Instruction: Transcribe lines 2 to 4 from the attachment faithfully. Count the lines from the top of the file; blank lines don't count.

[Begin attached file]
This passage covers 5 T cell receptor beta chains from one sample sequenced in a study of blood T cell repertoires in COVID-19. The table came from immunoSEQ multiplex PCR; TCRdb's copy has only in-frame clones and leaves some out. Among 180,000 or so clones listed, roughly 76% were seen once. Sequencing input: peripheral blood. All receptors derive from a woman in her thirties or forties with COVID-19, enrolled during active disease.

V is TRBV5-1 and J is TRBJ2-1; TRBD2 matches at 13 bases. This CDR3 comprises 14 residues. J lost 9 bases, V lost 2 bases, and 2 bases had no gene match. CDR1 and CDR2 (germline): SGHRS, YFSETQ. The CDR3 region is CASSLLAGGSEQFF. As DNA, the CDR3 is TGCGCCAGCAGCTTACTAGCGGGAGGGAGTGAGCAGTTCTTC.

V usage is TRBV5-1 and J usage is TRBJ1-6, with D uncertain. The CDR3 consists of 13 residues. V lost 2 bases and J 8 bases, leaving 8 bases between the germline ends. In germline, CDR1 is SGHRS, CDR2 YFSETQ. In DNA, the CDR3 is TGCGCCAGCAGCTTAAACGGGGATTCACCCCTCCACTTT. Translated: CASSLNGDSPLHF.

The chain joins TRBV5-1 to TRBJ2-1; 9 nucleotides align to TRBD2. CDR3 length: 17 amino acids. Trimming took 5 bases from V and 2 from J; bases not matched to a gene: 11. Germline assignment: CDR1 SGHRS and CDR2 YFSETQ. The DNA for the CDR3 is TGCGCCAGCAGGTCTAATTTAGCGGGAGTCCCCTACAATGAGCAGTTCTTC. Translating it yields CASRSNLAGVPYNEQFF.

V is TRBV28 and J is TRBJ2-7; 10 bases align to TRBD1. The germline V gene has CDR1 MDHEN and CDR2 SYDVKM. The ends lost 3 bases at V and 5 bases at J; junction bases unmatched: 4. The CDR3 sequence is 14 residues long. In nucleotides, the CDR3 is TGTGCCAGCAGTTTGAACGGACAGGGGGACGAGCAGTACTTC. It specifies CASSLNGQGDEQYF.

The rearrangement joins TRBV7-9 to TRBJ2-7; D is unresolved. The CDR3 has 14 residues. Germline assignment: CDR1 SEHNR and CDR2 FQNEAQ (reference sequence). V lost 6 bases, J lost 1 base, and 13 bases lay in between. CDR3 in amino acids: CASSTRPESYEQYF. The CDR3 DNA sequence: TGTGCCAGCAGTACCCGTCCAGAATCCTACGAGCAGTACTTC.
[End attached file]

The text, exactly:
V is TRBV5-1 and J is TRBJ2-1; TRBD2 matches at 13 bases. This CDR3 comprises 14 residues. J lost 9 bases, V lost 2 bases, and 2 bases had no gene match. CDR1 and CDR2 (germline): SGHRS, YFSETQ. The CDR3 region is CASSLLAGGSEQFF. As DNA, the CDR3 is TGCGCCAGCAGCTTACTAGCGGGAGGGAGTGAGCAGTTCTTC.

V usage is TRBV5-1 and J usage is TRBJ1-6, with D uncertain. The CDR3 consists of 13 residues. V lost 2 bases and J 8 bases, leaving 8 bases between the germline ends. In germline, CDR1 is SGHRS, CDR2 YFSETQ. In DNA, the CDR3 is TGCGCCAGCAGCTTAAACGGGGATTCACCCCTCCACTTT. Translated: CASSLNGDSPLHF.

The chain joins TRBV5-1 to TRBJ2-1; 9 nucleotides align to TRBD2. CDR3 length: 17 amino acids. Trimming took 5 bases from V and 2 from J; bases not matched to a gene: 11. Germline assignment: CDR1 SGHRS and CDR2 YFSETQ. The DNA for the CDR3 is TGCGCCAGCAGGTCTAATTTAGCGGGAGTCCCCTACAATGAGCAGTTCTTC. Translating it yields CASRSNLAGVPYNEQFF.